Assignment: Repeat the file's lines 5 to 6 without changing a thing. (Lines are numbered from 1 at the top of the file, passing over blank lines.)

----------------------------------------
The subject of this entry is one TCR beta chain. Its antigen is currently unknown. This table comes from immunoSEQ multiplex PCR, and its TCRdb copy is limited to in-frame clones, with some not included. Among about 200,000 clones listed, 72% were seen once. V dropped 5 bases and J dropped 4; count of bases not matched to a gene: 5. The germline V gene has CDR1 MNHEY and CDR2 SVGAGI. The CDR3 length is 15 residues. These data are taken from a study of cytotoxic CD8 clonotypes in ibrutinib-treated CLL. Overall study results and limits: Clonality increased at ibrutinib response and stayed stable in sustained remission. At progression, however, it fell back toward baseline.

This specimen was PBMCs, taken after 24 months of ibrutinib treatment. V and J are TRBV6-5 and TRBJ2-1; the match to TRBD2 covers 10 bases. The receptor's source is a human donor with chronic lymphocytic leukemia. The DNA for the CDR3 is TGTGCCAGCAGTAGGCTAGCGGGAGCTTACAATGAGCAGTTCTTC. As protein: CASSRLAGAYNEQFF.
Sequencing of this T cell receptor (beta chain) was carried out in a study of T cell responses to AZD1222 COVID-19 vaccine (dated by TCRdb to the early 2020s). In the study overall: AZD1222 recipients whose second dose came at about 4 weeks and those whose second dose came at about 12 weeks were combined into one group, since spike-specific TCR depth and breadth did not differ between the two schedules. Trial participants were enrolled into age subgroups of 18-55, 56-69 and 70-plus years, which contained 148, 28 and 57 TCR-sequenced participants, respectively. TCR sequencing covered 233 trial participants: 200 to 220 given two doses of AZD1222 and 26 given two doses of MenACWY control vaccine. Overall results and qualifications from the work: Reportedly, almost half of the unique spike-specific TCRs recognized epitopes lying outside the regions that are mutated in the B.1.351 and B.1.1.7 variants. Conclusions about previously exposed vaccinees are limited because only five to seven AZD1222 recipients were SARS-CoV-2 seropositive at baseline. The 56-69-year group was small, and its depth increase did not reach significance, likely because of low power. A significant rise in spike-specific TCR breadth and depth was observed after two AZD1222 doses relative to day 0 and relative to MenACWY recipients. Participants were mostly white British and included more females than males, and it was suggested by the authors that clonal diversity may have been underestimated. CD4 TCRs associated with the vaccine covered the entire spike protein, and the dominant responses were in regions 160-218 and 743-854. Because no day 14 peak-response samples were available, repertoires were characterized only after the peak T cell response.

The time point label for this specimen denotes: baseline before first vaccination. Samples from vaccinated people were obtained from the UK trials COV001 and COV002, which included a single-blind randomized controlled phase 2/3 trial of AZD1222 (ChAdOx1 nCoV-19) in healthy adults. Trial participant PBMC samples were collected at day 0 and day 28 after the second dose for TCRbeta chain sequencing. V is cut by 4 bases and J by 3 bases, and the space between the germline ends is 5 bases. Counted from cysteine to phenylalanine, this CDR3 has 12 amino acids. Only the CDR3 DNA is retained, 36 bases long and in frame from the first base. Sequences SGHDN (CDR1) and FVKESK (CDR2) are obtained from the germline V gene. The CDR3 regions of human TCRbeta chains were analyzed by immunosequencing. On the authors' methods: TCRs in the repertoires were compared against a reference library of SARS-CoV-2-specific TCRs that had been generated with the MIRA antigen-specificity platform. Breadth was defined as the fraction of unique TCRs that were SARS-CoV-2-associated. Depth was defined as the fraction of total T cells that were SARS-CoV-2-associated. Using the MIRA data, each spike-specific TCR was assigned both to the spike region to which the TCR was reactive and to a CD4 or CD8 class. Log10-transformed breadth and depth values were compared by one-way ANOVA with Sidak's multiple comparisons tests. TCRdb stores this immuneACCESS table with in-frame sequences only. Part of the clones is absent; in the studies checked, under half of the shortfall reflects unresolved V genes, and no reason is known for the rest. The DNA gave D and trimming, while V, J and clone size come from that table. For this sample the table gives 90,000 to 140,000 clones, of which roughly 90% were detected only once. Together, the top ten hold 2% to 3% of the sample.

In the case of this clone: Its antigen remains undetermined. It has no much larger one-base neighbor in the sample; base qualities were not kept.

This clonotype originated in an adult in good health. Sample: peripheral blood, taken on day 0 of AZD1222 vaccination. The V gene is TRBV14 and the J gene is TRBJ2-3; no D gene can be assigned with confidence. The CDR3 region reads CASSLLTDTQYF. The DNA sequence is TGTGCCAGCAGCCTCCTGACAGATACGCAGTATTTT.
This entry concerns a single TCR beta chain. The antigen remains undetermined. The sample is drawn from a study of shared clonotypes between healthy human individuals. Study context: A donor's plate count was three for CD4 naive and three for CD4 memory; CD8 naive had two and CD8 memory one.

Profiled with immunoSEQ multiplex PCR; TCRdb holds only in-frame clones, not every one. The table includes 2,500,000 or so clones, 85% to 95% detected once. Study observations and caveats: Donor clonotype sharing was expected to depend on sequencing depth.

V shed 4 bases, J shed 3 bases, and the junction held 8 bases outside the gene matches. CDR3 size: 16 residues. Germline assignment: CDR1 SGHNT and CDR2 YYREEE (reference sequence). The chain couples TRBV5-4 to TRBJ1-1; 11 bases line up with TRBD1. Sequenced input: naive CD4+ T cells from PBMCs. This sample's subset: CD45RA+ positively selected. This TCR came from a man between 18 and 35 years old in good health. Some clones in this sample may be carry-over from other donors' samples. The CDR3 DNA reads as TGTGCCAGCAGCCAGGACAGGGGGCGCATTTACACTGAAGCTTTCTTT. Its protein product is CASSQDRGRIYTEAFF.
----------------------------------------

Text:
In the case of this clone: Its antigen remains undetermined. It has no much larger one-base neighbor in the sample; base qualities were not kept.

This clonotype originated in an adult in good health. Sample: peripheral blood, taken on day 0 of AZD1222 vaccination. The V gene is TRBV14 and the J gene is TRBJ2-3; no D gene can be assigned with confidence. The CDR3 region reads CASSLLTDTQYF. The DNA sequence is TGTGCCAGCAGCCTCCTGACAGATACGCAGTATTTT.